By Cliff Rold
Extending his unbeaten to ledger to seventeen contests, 27-year old Brad Solomon (17-0, 7 KO) of Lafayette, Louisiana, used an awkward attack, strong infighting, and obvious desire to score a decisive ten-round unanimous decision over the 30-year old nephew of the great Bernard Hopkins, Demetrius Hopkins (30-2-1, 11 KO) of Philadelphia, Pennsylvania on Friday night at the Seminole Hard Rock Hotel and Café in Hollywood, Florida.
Hopkins initially missed the Welterweight limit for the fight before scaling at 147. Solomon came in under the limit at a cut 145 ½. The referee was Tommy Kimmons.
Hopkins began the first illustrating his greater professional experience, focused and steady where Solomon fought on edge, tense. Those nerves meant Solomon was leading, his left jab snaking and a wide right catching Hopkins at mid-ring just inside the halfway mark. Hopkins just missed with a couple of one-twos in the closing seconds.
The action heated up in the final minute of rounds two and three. In the former, a prolonged exchange in the clinch saw both men turning over heavy hooks to the body. In the latter, a simultaneous exchange of hooks gave each battler brief pause.
There was no notable action in the fourth, Solomon making awkward leaps in and Hopkins failing to capitalize with counters. Round five saw the competitive fires burning for entertaining outcomes again, a flurried exchange began the round and both men loading up on some big single blows in spots. Solomon, more active and assertive, kept a step ahead.
Digging to the ribs of Hopkins created openings up high for Solomon in the sixth. It also created some of the countering chances Hopkins needed to have a hope of getting back into the fight. Hopkins was able to get his left hook home but not frequently enough to stem the fast handed Solomon’s momentum in the contest.
Flashing some poses that played as homage to the great Roy Jones, Solomon was all rhythmic performance artist early in the seventh, a flicking jab followed with single snapping shots, a long right to the body and a left to the face of Hopkins. Hopkins showed shadows of his Hall of Fame kin in his motions but none in his demeanor or spirit.
Appearing well behind, Hopkins showed no urgency in the eighth or ninth rounds, the fight settled in on a clear road to the distance with punch output that could be easily counted along by an audience waiting for something to happen.
His corner imploring him to fight hard, Hopkins stepped out for the tenth and failed to answer their pleas. Solomon wisely stayed within himself, closing the show with smart engagement, a pair of right hands slashing into the face of Hopkins to punctuate a career best victory. Scorecards of 97-93 and 99-91 twice were a just reward for a Solomon who could soon find even bigger opportunities knocking.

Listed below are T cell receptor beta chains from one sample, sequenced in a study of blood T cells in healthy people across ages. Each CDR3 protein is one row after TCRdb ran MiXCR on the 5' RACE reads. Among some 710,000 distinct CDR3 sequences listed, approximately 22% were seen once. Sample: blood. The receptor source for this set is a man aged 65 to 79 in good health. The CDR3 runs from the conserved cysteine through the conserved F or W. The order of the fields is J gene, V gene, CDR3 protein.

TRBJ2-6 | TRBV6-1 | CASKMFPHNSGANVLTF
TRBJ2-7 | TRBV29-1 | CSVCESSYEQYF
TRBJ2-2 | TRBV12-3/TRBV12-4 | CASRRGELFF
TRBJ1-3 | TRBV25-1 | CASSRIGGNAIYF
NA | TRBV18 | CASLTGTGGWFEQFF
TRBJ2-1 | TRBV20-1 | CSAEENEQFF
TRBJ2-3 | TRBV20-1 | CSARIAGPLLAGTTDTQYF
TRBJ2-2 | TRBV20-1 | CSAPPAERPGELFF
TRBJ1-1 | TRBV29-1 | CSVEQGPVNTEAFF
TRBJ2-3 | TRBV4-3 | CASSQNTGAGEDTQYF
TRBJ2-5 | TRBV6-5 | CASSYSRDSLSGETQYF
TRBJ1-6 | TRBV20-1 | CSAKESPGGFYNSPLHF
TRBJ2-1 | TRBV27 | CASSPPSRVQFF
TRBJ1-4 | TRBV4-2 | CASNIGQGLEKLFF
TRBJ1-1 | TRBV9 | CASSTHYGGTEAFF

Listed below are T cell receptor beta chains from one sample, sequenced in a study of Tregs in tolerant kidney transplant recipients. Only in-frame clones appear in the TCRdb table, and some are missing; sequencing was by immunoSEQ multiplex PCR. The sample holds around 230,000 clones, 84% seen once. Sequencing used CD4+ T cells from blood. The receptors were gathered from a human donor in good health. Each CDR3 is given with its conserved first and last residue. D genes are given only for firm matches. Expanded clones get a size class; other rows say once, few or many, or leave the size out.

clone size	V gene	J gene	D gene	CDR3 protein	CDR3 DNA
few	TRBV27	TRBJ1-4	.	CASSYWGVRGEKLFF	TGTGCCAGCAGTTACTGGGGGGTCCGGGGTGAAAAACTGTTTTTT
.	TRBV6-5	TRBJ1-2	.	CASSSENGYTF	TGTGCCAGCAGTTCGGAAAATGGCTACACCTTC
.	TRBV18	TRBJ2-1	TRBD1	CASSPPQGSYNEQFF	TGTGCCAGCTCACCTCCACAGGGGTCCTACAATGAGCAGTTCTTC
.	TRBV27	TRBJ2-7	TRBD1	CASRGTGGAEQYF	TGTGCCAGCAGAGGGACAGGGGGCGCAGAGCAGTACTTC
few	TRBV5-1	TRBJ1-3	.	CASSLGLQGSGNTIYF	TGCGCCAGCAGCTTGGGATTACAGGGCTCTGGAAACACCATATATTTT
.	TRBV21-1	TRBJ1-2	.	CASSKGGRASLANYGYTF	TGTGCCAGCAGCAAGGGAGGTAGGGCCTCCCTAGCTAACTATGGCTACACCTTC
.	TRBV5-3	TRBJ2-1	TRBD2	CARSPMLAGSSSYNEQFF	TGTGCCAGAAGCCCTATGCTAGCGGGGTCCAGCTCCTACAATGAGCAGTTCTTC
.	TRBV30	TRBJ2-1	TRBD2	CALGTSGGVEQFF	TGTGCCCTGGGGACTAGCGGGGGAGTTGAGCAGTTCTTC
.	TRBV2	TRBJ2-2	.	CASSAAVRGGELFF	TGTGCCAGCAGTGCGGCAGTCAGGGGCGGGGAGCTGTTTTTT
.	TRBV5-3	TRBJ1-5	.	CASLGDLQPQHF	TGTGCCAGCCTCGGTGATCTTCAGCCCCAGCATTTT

Entering the bout, Solomon was rated #6 by the WBC, #7 by the WBO and #1 by the WBA at Welterweight. The current WBA Welterweight titlist is 33-year old Ukrainian Vyacheslav Senchenko (31-0, 20 KO), a 2000 Olympian.
The loss looms large for Hopkins. Once a promising prospect, Hopkins has shown a ceiling in terms of the competition he can defeat and questions about his motivation will grow. A controversial win over former Jr. Lightweight titlist Steve Forbes in 2007 is the separation between two and what could have been three losses in his last seven fights, all three of those marking the best foes he’s been in against.
One man’s move off the rails is another’s hard work to get back on track.
In the televised opener, 2004 Olympic Gold Medalist Yan Barthelemy (12-2, 4 KO), a 31-year old Cuban defector residing in Miami, Florida, used a third round knockdown to win a brisk ten round unanimous decision over 30-year old Dominican Frances Ruiz (9-4, 4 KO) of Miami, Florida. Barthelemy prevailed at scores of 97-92, 98-91, and 100-89. Both men weighed in at 120 ¼. The referee was Telis Assimenios.
For Barthelemy, it was the fourth win in a row since a sixth-round stoppage at the hands of still undefeated Jorge Diaz in October 2009. Barthelemy also suffered a six-round decision upset in 2008. Whether the former amateur standout is on his way to contention remains to be seen.
The card was televised on ESPN2 as part of its “Friday Night Fights” series, promoted by Heavyweight Factory.
Cliff Rold is a member of the Ring Magazine Ratings Advisory Panel and the Boxing Writers Association of America. He can be reached at email@example.com